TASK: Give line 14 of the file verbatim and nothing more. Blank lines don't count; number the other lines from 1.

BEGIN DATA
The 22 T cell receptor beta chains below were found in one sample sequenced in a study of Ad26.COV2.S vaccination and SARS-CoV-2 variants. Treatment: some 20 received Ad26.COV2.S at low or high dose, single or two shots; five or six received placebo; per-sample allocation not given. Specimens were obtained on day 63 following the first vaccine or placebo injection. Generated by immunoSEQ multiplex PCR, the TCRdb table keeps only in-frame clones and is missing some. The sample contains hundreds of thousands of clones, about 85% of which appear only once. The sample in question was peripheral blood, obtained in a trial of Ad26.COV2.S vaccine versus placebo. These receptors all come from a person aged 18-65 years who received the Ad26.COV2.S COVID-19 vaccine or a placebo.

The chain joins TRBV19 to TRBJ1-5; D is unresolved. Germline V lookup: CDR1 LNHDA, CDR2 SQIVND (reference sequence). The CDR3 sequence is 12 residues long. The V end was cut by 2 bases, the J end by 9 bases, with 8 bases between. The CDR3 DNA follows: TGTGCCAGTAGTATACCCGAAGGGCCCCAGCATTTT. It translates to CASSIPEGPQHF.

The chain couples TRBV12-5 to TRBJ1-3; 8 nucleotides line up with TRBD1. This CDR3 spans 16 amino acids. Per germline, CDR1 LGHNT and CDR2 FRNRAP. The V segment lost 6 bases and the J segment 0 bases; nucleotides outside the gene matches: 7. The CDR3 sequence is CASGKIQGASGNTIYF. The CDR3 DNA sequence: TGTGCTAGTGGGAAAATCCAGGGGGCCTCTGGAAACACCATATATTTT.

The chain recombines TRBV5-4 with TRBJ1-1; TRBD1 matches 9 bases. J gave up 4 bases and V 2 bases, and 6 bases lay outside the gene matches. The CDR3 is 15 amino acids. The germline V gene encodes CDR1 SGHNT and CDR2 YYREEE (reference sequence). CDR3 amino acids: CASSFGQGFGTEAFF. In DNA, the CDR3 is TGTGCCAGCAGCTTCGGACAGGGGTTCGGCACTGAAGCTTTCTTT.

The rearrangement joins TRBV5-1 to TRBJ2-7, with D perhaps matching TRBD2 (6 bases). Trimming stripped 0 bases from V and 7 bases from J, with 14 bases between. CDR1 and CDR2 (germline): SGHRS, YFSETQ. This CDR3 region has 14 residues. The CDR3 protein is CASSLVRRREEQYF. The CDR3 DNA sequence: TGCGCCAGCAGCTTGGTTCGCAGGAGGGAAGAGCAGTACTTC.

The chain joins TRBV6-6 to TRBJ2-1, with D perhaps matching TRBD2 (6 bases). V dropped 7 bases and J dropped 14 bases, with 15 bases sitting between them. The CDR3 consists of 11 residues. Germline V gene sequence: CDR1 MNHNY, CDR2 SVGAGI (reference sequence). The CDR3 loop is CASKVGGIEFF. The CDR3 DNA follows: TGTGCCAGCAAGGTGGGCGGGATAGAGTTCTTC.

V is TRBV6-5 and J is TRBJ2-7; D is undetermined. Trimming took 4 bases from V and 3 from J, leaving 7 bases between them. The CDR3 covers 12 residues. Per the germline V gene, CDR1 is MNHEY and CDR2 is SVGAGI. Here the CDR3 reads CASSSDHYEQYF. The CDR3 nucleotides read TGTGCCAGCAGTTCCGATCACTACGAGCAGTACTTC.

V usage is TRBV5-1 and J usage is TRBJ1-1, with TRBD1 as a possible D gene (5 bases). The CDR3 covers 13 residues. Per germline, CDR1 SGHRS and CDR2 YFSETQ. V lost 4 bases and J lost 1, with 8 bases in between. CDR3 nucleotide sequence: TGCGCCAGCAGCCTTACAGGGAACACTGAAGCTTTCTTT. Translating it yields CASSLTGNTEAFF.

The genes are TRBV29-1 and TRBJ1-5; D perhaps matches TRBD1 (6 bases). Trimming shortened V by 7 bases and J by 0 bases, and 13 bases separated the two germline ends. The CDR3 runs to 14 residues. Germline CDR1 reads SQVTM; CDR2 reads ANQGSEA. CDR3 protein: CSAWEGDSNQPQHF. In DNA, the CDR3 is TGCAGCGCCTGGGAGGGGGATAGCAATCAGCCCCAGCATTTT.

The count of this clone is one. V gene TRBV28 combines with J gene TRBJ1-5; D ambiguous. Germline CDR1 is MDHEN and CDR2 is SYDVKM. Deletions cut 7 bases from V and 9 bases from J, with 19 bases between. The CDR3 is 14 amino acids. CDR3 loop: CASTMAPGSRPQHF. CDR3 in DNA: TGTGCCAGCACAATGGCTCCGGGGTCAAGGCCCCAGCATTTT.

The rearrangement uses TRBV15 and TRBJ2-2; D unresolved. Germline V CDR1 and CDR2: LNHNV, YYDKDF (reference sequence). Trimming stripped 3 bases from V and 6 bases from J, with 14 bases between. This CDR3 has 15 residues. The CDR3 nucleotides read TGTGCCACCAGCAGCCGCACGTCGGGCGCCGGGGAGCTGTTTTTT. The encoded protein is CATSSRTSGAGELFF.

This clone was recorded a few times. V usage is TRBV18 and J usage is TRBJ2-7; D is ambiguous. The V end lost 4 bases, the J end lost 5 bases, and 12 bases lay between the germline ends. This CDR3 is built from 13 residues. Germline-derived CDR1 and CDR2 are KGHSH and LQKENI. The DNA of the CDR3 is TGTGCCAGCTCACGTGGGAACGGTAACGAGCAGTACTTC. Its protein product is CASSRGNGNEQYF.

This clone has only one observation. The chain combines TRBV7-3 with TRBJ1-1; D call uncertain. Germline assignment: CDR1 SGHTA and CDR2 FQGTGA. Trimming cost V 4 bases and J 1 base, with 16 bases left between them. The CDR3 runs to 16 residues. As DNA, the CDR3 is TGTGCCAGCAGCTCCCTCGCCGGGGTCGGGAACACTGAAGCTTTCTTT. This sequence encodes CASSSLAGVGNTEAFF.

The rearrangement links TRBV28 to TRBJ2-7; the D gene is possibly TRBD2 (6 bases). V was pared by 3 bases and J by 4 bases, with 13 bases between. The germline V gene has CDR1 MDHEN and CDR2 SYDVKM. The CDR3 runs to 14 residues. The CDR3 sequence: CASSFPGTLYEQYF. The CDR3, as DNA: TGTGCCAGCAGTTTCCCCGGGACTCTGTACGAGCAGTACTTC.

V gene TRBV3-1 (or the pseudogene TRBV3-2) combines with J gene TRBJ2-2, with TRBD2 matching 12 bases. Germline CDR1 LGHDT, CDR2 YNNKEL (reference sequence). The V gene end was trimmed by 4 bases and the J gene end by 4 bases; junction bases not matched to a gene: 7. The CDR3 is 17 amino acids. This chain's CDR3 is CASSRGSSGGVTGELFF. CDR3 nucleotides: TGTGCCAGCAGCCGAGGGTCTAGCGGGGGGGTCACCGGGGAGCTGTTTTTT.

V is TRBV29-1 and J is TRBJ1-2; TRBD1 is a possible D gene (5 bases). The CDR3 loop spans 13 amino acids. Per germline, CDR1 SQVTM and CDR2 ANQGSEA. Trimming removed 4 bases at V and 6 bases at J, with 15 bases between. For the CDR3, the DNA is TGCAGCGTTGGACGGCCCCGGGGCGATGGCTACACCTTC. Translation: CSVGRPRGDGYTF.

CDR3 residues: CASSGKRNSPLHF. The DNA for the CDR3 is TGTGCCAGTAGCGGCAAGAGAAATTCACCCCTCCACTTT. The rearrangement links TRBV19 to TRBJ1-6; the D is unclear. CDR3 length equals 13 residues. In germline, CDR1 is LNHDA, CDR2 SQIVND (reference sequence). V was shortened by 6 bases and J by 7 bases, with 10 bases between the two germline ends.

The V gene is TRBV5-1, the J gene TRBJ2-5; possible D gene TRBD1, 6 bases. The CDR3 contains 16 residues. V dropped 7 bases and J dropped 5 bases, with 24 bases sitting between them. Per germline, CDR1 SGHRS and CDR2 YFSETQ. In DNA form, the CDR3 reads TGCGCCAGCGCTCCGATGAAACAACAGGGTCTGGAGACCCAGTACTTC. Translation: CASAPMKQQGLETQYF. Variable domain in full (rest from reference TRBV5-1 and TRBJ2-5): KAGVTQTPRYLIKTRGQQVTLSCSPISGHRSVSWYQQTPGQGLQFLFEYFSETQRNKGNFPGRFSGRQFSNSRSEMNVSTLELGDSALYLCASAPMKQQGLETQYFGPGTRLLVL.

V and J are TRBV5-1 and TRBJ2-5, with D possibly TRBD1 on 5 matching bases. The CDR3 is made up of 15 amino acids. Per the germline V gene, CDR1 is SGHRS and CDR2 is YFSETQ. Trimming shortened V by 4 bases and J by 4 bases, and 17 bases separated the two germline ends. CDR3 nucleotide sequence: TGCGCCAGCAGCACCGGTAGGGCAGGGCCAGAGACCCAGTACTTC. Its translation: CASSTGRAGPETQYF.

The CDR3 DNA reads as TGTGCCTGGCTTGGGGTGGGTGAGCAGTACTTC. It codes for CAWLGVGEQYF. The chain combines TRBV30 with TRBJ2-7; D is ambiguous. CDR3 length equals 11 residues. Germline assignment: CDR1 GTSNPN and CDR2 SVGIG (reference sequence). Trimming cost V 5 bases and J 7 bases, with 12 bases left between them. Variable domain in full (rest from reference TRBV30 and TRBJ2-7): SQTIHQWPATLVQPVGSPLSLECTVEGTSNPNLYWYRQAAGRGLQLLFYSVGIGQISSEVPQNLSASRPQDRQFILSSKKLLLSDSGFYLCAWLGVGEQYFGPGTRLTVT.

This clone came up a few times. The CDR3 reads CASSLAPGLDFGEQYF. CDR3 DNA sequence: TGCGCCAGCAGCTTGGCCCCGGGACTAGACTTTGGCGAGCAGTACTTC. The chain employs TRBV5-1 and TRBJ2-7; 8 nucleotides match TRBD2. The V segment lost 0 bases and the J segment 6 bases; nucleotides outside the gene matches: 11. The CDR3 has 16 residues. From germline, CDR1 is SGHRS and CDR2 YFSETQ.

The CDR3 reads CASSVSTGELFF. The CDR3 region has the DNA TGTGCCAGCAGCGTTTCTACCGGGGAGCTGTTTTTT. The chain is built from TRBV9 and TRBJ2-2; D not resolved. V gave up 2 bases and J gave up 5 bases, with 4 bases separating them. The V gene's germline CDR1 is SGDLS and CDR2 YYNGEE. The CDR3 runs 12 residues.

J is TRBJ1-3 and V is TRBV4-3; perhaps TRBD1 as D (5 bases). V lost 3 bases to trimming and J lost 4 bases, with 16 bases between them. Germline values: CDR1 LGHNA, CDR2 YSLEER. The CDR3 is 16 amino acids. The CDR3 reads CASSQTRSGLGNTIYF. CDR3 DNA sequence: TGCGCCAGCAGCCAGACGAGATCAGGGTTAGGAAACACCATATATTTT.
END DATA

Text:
The rearrangement links TRBV28 to TRBJ2-7; the D gene is possibly TRBD2 (6 bases). V was pared by 3 bases and J by 4 bases, with 13 bases between. The germline V gene has CDR1 MDHEN and CDR2 SYDVKM. The CDR3 runs to 14 residues. The CDR3 sequence: CASSFPGTLYEQYF. The CDR3, as DNA: TGTGCCAGCAGTTTCCCCGGGACTCTGTACGAGCAGTACTTC.